Flew into Lima, Perú around noon 14 January 2016 and biked to a hostel in Miraflores called Pariwana. Miraflores is a more affluent suburb of Lima. Next day, I went to an ocean park and took this picture.
On the 18th, I moved inland to Huaycán. Stayed nine nights upstairs at a clinic run by nuns called Casa Naturista. I paid 25 soles a night or a total of about $55. Garbage truck came by more than once a week playing a song that roughly translates “Neighbors, time to bring out your trash! Let’s keep our city pretty!” Then I moved up the mountain to a shack where I stayed for free. (But I did some electrical and plumbing work on it.)
In Perú, large companies are buying a lot of the land. So lots of subsistence farmers are displaced and thousands a year move into Huaycán. My shack was at the edge of both electric and water supply, but one day, I shut off the breaker to put in a socket for a refrigerator. The lady who showed me to the shack, Susana, had already bought a refrigerator for it, and I just had to pay for delivery. Under twenty soles, almost five dollars.
Shortly after starting the project, someone knocked on the door and said they had no power. Investigation showed that a dozen shacks higher up the mountain were unofficially supplied by the breaker in my shack! So, I put in a separate breaker for them. Susana would go around every month and collect money from all of them to pay the electric bill.
The following day, someone came complaining they had no water. Turns out the water meter on my shack was also unofficially supplying a dozen houses. The pipe went up the side of a rock cliff and something (probably a dog) had knocked rocks off the cliff and broke the pipe. So, two days getting supplies and fixing that.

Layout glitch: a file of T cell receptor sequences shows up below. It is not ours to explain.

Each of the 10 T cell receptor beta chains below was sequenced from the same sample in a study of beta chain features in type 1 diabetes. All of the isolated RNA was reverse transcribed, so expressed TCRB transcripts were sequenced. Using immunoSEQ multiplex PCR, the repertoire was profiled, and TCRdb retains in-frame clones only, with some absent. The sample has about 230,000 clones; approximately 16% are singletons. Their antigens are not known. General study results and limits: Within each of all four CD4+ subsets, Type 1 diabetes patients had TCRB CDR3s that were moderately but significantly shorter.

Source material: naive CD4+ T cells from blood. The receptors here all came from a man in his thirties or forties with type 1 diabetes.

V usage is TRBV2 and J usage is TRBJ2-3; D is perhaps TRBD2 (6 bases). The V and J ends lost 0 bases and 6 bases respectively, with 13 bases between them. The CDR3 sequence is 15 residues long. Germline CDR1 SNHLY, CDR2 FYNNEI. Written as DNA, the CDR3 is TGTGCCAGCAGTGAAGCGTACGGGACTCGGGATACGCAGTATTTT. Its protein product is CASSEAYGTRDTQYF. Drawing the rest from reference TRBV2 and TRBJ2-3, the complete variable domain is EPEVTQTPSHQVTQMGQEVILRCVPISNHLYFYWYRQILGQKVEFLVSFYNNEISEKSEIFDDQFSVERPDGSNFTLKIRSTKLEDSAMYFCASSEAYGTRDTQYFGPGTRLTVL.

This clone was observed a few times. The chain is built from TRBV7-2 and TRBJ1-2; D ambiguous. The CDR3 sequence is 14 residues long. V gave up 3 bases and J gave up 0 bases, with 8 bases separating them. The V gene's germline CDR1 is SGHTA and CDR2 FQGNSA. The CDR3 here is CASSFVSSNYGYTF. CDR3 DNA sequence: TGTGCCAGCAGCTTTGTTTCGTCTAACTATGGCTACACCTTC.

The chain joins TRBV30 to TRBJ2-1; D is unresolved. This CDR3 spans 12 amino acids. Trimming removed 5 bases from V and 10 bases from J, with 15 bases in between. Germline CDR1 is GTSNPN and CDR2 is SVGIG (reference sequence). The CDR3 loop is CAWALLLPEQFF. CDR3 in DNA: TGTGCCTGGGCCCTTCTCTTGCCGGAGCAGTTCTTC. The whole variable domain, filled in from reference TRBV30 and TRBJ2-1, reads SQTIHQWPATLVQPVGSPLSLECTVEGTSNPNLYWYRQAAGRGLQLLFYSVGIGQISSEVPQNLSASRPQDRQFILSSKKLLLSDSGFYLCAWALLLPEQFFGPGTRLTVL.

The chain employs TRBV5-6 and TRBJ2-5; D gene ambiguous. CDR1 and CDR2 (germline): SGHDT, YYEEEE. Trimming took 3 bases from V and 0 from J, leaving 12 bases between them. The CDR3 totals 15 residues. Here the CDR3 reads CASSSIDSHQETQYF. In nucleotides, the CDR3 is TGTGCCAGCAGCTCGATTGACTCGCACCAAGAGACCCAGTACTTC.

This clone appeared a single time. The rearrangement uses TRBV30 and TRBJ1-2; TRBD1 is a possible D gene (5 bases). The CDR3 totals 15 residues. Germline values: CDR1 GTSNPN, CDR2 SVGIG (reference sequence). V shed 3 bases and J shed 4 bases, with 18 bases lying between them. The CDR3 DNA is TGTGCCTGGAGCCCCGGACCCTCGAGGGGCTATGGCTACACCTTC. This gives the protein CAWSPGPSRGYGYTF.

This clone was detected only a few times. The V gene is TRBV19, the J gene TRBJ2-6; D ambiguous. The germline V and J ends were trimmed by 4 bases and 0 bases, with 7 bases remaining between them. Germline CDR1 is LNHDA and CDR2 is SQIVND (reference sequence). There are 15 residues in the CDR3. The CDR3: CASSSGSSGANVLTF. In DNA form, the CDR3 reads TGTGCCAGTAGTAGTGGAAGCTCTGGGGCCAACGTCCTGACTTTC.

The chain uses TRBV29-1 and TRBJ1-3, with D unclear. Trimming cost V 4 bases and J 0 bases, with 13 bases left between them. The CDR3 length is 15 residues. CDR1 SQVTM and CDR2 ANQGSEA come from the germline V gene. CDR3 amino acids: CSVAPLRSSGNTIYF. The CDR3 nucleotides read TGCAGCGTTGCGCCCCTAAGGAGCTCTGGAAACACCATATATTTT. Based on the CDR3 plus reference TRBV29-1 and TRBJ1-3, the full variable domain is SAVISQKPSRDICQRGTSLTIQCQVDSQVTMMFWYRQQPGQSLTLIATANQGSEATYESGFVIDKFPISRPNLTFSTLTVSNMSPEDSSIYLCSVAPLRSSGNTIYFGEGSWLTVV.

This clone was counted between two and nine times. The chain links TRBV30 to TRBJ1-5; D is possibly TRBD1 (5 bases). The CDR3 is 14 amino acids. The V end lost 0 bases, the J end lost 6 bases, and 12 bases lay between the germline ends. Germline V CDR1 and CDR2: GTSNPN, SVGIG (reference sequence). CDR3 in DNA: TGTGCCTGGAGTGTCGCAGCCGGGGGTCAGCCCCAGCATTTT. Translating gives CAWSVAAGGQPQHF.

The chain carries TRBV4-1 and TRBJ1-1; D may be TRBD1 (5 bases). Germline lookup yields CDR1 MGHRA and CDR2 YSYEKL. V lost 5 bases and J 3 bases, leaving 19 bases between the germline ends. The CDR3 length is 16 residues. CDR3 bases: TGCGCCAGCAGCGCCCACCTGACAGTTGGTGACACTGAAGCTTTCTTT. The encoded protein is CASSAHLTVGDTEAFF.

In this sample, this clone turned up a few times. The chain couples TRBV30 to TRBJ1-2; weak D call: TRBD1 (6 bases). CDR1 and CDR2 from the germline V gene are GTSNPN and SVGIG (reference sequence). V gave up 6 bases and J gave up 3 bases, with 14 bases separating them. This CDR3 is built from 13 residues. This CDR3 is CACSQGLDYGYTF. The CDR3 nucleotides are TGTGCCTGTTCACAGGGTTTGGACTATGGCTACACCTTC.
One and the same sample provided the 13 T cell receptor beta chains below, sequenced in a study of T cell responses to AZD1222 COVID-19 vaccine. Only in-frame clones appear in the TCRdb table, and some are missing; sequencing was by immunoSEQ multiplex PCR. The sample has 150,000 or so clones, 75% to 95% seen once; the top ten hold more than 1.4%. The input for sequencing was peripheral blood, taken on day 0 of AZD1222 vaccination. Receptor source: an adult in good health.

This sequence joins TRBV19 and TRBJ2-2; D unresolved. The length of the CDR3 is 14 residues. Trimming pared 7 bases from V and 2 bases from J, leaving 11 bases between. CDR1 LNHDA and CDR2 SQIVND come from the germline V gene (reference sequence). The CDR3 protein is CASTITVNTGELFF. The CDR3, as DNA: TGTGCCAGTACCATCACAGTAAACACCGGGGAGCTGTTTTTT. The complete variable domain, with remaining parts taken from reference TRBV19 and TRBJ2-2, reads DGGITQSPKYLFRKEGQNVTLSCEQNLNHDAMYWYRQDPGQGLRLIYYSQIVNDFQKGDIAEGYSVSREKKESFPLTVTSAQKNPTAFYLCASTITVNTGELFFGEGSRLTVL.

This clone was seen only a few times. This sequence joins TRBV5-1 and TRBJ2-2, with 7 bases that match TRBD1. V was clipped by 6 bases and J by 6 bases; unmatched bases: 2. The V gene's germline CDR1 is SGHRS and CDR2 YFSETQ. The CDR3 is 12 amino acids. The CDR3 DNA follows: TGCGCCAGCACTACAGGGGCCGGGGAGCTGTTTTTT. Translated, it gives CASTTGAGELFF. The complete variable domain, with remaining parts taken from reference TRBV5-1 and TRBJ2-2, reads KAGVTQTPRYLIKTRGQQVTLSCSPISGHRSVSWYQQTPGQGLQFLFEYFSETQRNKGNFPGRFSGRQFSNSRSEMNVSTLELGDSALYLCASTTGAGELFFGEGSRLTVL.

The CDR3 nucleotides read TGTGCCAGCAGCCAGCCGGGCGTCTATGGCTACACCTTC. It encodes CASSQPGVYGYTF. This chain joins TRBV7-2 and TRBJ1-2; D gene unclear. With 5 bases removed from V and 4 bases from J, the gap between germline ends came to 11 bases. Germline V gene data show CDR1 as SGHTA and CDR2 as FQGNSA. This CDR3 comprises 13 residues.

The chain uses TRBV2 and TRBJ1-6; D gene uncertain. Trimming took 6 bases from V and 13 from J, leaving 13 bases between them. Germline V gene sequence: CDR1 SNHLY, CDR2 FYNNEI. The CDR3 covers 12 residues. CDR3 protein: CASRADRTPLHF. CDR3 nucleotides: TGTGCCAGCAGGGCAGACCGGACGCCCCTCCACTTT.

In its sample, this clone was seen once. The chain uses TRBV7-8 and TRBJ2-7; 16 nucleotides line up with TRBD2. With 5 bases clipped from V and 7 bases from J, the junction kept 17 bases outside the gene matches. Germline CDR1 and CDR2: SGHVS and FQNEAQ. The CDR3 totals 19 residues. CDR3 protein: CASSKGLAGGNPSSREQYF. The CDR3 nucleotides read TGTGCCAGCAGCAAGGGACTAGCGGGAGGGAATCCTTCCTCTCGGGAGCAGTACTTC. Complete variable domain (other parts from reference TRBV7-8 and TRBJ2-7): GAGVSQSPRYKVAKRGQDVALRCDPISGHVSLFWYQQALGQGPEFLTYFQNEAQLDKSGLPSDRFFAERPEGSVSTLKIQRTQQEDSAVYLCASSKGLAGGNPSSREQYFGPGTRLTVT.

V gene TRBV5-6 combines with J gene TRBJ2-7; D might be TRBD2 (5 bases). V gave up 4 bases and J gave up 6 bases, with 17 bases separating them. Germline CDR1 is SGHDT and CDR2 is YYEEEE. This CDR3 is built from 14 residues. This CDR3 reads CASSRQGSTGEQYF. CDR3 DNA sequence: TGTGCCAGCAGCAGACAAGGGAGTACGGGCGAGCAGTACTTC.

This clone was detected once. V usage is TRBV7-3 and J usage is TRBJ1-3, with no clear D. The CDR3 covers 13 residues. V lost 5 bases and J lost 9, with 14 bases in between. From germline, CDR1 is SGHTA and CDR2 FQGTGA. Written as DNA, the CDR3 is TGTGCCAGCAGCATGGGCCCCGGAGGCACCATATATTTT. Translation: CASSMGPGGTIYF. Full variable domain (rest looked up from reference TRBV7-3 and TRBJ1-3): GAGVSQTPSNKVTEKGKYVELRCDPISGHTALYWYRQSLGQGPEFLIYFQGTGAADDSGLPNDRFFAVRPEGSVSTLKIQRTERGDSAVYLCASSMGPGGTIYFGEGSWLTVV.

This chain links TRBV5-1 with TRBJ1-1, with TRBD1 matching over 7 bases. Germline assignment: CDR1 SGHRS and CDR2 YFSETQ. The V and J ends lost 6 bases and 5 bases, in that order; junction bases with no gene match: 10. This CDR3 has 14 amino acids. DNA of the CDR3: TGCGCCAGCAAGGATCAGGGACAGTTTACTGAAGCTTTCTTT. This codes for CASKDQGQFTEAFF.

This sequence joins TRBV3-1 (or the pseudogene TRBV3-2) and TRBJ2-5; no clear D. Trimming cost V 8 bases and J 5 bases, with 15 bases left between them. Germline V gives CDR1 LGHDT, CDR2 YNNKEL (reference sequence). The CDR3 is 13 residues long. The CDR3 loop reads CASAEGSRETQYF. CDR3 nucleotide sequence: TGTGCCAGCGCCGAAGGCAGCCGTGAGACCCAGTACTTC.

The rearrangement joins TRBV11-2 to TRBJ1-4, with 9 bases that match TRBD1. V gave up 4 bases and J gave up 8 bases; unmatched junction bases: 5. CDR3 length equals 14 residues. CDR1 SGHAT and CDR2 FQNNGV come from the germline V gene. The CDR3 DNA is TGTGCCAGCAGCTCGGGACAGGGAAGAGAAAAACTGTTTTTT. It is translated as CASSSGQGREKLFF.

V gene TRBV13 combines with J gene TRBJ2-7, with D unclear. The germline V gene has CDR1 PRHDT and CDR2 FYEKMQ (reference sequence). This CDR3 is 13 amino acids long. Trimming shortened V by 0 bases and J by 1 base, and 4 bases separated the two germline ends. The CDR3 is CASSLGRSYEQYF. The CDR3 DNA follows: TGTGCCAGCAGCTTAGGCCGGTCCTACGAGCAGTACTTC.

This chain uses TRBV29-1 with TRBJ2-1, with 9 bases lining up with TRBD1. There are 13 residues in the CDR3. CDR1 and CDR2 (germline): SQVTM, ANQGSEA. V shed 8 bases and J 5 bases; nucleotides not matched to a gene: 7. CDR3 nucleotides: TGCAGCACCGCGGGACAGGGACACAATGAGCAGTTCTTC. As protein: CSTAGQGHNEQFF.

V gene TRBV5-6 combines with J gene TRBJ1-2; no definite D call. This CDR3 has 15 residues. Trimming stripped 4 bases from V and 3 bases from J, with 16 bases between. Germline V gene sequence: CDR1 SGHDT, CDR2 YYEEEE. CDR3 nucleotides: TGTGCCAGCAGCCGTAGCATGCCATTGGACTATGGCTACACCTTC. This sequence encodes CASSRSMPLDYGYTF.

I went to Huaycán with the thought that I would help in a school, but the people running the school forgot there was no school that week! So instead, when I wasn’t working on the shack, I just wandered around the mountains and valleys. Returned to Lima and rented a room from a lady who calls her place “Mama Backpackers.”
Flew to Iquitos in the jungle 12 February. There were no roads into Iquitos then. Now, there’s one connecting it to Nauta, but to get to either town from anywhere else, you need plane, boat, or machete. Stayed at “Flying Dog” for a night or two. Then, to get to Project Amazonas, the route is three hours by boat on the Amazon to Mazán, fifteen minutes by mototaxi to another village, then another boat trip on the Mazán tributary.
For a week there at the cabin, I drank filtered rainwater, ate food cooked by propane from a freezer powered by the sun. I examined the solar power system, identified and replaced some bad batteries, and made a couple of improvements. I was supposed to create a technical manual for the system, but I lost some of my notes and never got it done. I did, however, leave them with a page or two on troubleshooting and maintenance.
Walked some of the trails into the jungle, swam in the Mazán tributary, and read electronic books when I wasn’t working on the solar system. Slept under mosquito net.
Back to Lima 23 February 2016. Another article will pick it up from there.